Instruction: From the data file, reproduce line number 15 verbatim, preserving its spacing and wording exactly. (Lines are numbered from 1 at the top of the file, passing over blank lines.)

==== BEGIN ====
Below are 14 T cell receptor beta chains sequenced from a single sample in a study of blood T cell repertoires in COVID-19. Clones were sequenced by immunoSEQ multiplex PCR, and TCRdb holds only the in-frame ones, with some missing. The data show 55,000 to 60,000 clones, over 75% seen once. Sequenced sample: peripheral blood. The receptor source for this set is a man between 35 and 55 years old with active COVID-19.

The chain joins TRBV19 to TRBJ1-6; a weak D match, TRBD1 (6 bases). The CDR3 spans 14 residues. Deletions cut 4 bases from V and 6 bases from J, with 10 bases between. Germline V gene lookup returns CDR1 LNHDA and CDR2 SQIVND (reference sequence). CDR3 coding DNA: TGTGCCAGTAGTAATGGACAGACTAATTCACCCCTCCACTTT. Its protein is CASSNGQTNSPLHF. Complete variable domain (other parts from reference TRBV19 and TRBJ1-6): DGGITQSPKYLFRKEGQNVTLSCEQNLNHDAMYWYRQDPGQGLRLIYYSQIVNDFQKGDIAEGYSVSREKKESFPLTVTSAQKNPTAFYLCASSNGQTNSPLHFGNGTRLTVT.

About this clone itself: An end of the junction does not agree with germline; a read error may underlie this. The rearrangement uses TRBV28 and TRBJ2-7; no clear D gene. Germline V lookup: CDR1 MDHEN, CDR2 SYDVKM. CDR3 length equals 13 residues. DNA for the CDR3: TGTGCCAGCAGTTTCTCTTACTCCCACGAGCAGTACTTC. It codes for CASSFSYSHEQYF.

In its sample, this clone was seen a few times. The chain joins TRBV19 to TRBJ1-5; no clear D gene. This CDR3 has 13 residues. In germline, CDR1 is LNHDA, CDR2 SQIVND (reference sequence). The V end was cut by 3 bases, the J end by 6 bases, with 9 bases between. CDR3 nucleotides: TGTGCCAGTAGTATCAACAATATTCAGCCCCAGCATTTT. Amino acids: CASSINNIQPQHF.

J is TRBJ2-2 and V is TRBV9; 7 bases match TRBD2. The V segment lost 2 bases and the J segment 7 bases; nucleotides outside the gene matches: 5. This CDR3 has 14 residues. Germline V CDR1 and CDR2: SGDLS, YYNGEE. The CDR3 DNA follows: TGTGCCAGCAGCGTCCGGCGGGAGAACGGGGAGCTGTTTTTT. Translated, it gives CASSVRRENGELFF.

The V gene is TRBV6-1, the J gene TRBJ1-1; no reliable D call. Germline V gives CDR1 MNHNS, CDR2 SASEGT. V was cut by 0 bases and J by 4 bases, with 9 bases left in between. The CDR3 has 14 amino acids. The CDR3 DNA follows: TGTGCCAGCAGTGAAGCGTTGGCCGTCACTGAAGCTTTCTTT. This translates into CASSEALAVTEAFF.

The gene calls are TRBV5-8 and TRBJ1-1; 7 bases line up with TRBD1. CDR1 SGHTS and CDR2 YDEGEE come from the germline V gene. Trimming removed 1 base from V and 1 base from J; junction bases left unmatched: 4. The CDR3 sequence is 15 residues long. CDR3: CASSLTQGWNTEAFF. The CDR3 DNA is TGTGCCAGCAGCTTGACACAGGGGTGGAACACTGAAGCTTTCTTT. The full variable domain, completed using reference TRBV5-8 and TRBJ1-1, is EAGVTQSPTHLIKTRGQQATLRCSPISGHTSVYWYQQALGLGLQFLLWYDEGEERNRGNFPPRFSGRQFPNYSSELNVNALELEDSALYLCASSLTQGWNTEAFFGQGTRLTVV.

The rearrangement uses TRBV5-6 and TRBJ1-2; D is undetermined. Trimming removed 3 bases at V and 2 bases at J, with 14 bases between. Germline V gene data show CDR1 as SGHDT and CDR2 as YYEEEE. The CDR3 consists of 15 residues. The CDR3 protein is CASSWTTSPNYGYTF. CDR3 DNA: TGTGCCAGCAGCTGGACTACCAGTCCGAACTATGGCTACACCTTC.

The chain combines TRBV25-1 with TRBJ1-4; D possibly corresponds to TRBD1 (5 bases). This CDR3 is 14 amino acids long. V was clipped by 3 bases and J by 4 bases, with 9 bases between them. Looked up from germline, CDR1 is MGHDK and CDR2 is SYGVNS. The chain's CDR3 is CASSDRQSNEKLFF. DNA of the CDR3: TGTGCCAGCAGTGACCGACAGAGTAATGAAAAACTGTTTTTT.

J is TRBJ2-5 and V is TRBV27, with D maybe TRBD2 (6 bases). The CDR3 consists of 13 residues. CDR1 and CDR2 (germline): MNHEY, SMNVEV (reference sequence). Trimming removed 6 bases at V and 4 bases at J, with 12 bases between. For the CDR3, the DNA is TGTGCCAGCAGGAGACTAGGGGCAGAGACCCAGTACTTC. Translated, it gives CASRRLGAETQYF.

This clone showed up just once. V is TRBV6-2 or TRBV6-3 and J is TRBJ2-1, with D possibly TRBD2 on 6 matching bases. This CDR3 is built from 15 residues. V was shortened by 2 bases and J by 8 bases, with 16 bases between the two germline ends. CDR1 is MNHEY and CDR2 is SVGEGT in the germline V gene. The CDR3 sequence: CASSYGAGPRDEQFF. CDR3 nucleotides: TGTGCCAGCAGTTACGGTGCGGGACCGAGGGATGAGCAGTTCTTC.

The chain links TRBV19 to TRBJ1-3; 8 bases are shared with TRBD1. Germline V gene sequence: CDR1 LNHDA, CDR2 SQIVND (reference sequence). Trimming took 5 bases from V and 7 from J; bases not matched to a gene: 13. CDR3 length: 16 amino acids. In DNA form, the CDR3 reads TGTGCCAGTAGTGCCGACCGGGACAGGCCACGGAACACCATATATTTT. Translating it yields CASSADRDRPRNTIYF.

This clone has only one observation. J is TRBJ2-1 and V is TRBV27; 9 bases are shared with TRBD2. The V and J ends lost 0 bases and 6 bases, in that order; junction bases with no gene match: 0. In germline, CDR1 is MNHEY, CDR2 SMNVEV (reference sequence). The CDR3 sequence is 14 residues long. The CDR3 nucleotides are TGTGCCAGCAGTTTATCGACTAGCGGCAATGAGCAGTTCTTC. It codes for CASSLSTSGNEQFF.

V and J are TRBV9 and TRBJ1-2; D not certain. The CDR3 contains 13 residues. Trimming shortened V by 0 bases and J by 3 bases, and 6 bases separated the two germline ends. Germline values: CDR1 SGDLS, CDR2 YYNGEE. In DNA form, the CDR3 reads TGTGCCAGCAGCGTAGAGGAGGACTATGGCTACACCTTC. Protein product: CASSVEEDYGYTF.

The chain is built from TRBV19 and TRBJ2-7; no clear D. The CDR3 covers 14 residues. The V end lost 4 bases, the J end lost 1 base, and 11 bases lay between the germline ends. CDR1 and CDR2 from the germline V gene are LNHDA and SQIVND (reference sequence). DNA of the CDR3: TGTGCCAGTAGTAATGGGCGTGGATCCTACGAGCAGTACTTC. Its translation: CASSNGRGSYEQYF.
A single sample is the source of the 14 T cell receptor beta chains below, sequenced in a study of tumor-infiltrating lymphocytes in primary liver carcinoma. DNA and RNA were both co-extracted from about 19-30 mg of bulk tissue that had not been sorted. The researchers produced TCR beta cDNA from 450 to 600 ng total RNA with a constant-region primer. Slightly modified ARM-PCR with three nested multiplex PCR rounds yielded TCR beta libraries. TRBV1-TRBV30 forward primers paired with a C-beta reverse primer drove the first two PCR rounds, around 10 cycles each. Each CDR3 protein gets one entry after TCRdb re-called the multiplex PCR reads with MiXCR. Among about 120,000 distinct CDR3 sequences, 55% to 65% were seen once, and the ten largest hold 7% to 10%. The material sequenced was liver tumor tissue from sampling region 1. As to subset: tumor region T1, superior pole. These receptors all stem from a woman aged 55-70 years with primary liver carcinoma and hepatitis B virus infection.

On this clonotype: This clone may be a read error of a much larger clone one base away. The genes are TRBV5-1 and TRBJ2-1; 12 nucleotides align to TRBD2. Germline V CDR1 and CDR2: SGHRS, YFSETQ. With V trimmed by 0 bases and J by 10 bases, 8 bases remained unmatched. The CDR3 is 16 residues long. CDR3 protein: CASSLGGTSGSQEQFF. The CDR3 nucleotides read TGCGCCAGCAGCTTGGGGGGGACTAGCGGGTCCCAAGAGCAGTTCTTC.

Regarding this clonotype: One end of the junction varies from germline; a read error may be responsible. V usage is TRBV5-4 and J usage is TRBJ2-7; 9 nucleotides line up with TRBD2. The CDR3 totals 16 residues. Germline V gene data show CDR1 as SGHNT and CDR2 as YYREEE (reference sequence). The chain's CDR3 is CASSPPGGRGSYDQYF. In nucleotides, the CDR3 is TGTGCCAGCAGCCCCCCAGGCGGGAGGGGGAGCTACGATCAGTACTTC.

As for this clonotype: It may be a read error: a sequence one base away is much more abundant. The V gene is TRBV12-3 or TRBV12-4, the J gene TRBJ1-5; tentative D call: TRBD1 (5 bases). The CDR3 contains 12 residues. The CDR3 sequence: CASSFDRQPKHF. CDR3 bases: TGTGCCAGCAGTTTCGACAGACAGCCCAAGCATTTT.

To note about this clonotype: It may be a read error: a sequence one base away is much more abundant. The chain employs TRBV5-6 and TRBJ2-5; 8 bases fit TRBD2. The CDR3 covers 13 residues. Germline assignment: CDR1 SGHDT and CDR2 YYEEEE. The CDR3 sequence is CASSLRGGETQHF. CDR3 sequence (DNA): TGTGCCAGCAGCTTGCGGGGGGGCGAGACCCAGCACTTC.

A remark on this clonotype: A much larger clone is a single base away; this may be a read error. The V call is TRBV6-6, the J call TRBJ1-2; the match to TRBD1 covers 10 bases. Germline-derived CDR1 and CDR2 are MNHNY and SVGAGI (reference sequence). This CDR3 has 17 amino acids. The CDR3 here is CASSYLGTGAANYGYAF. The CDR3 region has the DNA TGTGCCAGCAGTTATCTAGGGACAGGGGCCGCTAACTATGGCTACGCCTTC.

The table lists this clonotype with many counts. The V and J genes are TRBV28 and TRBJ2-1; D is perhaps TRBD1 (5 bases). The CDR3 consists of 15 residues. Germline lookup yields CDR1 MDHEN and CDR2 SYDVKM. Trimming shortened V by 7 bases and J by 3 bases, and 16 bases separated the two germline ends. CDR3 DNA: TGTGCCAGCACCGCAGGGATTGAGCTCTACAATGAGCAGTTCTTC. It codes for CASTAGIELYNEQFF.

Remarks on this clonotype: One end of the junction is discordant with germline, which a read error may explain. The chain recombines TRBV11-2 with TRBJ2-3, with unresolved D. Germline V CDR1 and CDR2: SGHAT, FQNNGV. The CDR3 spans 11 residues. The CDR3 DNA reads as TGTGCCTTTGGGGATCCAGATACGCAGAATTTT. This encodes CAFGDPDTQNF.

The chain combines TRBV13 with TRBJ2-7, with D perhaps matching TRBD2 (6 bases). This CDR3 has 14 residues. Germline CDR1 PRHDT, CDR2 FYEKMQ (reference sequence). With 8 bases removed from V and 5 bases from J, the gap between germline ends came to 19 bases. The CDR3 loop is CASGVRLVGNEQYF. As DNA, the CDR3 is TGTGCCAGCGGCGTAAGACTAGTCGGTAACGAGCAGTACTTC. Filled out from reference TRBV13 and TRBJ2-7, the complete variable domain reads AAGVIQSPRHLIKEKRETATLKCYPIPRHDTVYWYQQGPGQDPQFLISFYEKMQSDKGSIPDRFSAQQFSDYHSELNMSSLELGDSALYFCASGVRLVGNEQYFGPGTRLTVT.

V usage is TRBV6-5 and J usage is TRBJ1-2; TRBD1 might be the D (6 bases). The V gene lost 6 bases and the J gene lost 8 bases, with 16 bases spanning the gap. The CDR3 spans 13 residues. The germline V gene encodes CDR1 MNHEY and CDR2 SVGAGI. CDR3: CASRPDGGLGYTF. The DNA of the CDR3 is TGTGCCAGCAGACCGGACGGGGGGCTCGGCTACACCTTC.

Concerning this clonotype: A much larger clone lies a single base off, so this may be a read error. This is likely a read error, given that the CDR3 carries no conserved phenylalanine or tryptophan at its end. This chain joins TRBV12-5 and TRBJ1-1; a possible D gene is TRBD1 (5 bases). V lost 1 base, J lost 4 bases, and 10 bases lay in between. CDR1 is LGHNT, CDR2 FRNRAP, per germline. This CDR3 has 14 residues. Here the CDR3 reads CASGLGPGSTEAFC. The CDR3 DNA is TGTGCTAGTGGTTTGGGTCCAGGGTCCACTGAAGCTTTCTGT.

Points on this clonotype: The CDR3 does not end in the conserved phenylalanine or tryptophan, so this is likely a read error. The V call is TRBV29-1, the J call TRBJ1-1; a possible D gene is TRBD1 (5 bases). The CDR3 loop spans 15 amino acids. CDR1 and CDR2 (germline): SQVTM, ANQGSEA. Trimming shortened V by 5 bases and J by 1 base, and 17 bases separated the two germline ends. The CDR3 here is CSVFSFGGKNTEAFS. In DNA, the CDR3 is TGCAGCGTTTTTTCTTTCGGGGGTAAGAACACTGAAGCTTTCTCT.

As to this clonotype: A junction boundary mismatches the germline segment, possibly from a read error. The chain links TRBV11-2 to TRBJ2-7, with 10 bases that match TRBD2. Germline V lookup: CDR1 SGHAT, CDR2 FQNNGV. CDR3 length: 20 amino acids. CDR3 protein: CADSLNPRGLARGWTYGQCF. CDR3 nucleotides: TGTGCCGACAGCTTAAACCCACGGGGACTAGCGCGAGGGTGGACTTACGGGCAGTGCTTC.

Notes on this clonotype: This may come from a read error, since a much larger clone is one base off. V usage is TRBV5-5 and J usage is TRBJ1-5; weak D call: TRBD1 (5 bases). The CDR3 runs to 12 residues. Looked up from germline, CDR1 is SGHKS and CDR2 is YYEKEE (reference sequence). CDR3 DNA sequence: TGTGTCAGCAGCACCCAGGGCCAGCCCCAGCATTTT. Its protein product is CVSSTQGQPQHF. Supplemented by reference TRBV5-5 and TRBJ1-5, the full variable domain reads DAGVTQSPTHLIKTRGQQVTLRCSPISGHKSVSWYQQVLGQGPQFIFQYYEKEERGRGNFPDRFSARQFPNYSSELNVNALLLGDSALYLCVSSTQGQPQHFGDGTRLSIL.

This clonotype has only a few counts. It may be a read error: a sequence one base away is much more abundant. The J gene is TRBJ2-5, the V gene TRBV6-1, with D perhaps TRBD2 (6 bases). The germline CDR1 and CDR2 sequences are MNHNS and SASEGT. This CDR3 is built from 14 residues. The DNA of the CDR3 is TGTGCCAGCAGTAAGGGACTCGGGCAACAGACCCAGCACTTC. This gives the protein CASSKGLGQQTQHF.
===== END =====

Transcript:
The chain is built from TRBV19 and TRBJ2-7; no clear D. The CDR3 covers 14 residues. The V end lost 4 bases, the J end lost 1 base, and 11 bases lay between the germline ends. CDR1 and CDR2 from the germline V gene are LNHDA and SQIVND (reference sequence). DNA of the CDR3: TGTGCCAGTAGTAATGGGCGTGGATCCTACGAGCAGTACTTC. Its translation: CASSNGRGSYEQYF.